IDRC invests in evidence, innovations, and policies to improve health and prevent chronic diseases through healthier food systems in low- and middle-income countries—more than CA$20 million in support of over 35 projects.
The IDRC-supported documentary A Walnut Tree, which follows the troubled lives of an internally displaced family in Pakistan, won the Grand Prix (best film award) at Moscow’s DOKer Film Festival in May, and the FIPRESCI Prize (International Federation of Film Critics) at the Istanbul Documentary Days festival in June. These awards join the film’s growing list of accolades, including the Ram Bahadur Trophy for best film at the Film Southasia festival in Kathmandu, and special jury recognition at the Festival dei Diritti Umani in Milan.
The silence surrounding sexual violence in South Asia has been shattered. The Zubaan Series on Sexual Violence and Impunity in South Asia, formally launched in New Delhi on May 21, 2016, presents severe statements about criminal justice systems in South Asia that turn their back on sexual violence, leaving survivors little recourse for justice.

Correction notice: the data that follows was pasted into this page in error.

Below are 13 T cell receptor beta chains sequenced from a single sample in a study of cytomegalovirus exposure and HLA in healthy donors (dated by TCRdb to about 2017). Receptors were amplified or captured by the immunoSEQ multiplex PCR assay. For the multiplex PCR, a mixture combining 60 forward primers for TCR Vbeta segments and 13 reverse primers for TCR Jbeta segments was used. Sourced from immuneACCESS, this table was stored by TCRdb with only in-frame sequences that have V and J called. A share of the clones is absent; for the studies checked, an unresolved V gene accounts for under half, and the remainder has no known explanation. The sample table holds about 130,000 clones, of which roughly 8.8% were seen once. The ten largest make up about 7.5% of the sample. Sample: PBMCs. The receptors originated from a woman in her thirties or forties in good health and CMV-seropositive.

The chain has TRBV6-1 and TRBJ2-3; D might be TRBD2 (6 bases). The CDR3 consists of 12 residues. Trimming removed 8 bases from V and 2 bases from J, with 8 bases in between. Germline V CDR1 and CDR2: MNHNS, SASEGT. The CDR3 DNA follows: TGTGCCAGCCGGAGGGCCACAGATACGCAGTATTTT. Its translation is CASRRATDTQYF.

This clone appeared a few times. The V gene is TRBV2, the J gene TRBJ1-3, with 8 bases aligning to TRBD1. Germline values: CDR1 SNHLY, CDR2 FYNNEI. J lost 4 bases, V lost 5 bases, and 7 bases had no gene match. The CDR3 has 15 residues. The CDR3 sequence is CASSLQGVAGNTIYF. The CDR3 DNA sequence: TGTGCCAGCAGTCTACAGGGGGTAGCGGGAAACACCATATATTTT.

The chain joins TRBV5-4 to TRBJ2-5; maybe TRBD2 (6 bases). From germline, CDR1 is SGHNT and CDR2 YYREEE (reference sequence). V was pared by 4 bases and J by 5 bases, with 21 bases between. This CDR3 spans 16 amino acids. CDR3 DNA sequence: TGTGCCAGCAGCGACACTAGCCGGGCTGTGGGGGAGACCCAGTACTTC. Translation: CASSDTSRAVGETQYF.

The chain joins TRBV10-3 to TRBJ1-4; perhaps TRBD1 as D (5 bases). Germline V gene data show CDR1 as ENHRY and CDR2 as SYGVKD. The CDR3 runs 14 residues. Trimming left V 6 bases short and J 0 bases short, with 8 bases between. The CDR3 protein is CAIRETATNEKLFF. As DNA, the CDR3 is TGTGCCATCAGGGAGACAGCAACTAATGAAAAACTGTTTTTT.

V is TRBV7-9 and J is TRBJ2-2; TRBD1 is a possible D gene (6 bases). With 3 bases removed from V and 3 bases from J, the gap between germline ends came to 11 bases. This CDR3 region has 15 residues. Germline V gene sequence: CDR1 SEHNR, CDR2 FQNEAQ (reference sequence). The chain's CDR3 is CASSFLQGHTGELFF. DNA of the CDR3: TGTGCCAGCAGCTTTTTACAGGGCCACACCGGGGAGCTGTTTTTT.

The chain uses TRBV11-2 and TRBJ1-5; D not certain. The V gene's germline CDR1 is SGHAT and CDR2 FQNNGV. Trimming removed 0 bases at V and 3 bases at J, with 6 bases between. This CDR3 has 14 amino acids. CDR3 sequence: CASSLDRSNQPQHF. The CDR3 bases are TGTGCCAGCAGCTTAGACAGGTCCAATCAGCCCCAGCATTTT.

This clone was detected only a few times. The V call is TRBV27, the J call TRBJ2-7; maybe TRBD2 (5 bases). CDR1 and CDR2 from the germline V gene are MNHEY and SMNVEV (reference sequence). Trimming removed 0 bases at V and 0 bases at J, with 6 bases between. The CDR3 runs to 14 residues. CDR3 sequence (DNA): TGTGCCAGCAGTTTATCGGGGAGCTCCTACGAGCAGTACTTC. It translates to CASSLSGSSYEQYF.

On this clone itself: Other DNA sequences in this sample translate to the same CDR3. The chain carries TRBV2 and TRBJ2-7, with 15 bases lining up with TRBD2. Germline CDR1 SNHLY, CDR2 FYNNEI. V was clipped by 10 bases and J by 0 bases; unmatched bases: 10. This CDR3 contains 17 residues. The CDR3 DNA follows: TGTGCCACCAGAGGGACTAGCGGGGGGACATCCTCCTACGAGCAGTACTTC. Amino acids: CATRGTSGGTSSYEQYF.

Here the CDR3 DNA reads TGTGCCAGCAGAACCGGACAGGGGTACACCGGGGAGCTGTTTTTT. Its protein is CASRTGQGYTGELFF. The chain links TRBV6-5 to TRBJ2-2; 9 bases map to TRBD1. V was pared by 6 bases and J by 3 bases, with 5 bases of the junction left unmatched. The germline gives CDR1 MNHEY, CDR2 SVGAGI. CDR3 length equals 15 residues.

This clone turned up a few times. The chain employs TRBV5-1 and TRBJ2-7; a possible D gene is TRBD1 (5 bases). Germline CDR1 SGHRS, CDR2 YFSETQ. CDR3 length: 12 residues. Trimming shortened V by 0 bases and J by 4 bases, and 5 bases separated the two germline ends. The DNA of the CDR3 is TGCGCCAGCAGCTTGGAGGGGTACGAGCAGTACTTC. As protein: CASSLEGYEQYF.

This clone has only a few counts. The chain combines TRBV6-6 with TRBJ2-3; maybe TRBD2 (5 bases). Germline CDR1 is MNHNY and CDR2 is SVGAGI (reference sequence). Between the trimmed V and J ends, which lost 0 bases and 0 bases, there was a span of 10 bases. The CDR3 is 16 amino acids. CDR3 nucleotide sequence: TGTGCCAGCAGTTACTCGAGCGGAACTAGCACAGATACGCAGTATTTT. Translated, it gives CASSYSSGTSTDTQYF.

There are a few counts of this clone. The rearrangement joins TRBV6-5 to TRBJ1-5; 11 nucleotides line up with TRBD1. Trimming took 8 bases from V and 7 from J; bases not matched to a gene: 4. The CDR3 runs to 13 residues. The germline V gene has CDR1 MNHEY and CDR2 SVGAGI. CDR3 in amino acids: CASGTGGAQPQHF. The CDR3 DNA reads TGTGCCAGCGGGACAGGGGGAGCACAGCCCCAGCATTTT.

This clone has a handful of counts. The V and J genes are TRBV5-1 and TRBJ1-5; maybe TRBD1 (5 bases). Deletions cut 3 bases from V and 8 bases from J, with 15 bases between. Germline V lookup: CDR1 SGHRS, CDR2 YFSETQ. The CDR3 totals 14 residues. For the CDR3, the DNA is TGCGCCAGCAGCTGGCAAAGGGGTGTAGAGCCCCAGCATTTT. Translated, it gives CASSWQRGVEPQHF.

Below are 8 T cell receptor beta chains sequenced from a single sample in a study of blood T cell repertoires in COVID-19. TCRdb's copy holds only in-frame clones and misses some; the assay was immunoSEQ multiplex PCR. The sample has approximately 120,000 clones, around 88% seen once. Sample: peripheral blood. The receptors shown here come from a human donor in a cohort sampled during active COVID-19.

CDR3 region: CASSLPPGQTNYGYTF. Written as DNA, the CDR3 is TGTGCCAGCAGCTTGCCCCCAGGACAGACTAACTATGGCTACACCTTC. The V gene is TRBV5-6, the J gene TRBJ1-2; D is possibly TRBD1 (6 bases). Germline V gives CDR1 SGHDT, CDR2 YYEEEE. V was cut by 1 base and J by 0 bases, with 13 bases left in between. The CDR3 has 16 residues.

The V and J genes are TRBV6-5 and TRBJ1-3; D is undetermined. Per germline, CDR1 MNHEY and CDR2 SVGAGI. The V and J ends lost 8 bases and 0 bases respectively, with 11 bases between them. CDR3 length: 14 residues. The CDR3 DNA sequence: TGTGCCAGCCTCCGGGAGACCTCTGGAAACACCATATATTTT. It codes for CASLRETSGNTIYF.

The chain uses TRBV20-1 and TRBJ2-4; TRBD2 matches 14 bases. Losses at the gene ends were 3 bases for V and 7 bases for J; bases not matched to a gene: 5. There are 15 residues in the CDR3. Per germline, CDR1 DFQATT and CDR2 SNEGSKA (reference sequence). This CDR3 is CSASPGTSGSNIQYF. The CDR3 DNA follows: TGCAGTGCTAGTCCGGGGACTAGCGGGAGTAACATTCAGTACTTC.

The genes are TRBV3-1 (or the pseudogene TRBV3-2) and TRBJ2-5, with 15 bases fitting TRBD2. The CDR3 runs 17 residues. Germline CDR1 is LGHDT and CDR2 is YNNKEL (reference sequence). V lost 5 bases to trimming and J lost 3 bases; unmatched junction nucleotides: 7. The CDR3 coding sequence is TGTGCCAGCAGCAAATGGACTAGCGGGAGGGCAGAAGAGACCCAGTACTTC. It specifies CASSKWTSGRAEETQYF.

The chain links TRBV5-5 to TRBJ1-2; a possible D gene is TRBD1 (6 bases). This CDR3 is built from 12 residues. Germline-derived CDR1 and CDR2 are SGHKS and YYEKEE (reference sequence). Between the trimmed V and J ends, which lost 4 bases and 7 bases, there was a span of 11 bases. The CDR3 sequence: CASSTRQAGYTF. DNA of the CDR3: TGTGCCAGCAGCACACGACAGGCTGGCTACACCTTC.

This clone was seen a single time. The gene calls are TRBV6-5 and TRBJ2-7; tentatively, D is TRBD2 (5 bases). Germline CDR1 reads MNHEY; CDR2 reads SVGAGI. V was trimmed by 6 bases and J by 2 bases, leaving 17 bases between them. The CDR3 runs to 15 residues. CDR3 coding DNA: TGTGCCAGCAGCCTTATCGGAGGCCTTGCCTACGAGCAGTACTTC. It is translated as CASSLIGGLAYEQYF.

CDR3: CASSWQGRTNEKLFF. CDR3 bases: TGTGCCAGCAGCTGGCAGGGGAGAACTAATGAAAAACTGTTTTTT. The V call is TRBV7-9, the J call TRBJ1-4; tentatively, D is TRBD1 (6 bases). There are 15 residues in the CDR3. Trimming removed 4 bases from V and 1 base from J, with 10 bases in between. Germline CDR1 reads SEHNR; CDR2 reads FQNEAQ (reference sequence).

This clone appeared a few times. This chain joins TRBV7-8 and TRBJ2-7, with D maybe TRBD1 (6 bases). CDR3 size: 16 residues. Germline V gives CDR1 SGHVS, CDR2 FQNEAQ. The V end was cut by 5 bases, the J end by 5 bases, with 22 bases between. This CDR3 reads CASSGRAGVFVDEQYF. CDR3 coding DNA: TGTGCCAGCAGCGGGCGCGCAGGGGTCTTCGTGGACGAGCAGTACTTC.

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An IDRC-funded project in Asia found that distance education can be as effective as traditional face-to-face education in delivering quality teaching and a good learning experience. This finding is particularly significant for remote and resource-poor regions in countries such as Mongolia and Cambodia. The project underscored the importance of choosing appropriate technologies and mediums of distance education based on learner needs, capacities, and the socio-economic context.